Documentation Sets

The Xcode IDE includes a full-featured documentation viewer that lets you view the installed developer documentation. The Documentation window of Xcode, available starting in Xcode 1.0, provides integrated searching and viewing of Apple’s developer documentation. Xcode also provides Quick Help, which is a lightweight window for displaying reference documentation within Xcode’s text editor.

Starting with Xcode 3.0, you can integrate documentation for your own products into the Xcode Documentation window, by packaging your documentation as a documentation set. Users can take advantage of all the Xcode documentation-viewing features to search for and look at information in your documents.

This chapter describes the documentation-set bundle and provides an overview of how to construct a documentation set. For a description of how documentation sets appear to the user and how users get them, see Documentation Access in Xcode Workspace Guide.

The Documentation Set Bundle

A documentation set is a standard OS X bundle. The structure of a documentation set follows the conventions described in Bundle Programming Guide. Therefore, a documentation set’s content, including documentation files, can be localized.

The basic structure of an installed documentation set bundle is similar to that shown in Figure 1-1.

Figure 1-1  The structure of an installed documentation set bundle
The structure of an installed documentation set bundle

The documentation set bundle contains the following (for the structure of a localized documentation set bundle, see “Internationalizing Documentation Sets”):

To generate the index files, you must also include several XML metadata files in your documentation set bundle. These files, which describe the contents of the documentation set, are:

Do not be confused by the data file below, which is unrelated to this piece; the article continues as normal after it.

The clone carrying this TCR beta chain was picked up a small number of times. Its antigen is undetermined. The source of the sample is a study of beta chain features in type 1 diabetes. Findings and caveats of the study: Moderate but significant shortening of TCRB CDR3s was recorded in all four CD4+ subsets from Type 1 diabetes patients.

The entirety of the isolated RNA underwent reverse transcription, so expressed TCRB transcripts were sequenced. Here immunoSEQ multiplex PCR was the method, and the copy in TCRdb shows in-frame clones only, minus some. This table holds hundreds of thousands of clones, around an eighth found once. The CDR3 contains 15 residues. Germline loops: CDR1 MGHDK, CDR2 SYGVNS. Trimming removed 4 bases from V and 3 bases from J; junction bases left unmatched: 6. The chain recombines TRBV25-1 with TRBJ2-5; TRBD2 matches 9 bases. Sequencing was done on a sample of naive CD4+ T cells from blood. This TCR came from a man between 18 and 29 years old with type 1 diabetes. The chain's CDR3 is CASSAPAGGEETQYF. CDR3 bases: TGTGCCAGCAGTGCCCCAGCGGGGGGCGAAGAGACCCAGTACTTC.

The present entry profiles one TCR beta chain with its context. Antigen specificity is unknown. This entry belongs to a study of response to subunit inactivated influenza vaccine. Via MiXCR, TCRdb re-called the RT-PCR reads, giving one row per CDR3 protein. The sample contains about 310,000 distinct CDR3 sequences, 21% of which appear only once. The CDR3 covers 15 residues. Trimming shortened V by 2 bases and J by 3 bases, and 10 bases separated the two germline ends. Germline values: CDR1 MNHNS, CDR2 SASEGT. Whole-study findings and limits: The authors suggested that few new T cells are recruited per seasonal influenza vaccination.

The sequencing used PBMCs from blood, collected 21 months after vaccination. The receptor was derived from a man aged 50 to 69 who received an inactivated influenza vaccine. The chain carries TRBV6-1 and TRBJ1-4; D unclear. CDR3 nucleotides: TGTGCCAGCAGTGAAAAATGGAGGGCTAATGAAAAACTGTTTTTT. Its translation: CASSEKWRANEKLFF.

These metadata files must reside within the documentation set bundle when you index the documentation set, but can then be removed.

Documentation Set Development Workflow

The basic steps for creating a documentation set are:

  1. Organize documentation files into the bundle structure.

    The first step to building a documentation set is to create the directory hierarchy of the documentation set bundle and populate it with your HTML documentation files.

  2. Describe the documentation set and its structure.

    The next step in building a documentation set is to create an Info.plist file and Nodes.xml file for the documentation set. The Info.plist file describes the overall characteristics of the documentation set, such as its name and version number. The Nodes.xml file describes the structure of the documentation set.

  3. Support API lookup.

    If you wish to support API lookup for your documentation set, you must also include one or more Tokens.xml files.

  4. Localize the documentation set.

    If you provide documentation in more than one language, you can localize all or part of the documentation set bundle. This step is optional.

  5. Index the documentation set.

    The docsetutil tool generates the full-text (docSet.skidx) and API (docSet.dsidx) indexes that Xcode uses to access your documentation.

  6. Provide an RSS or Atom feed.

    You can take advantage of automatic documentation updates in Xcode by providing an RSS or Atom feed that publishes updated versions of your documentation set. This step is optional.

  7. Test, package, and distribute the documentation set.

    When your documentation set is complete, you can test it in Xcode simply by placing it in one of the standard documentation locations. You can also use the docsetutil tool to test the generated index files. After you have made sure that the documentation set and its indexes are complete and correct, you can use docsetutil to package the documentation set bundle as an XAR archive for distribution. The docsetutil tool can also generate or update the Atom feed that advertises your documentation set to Xcode users.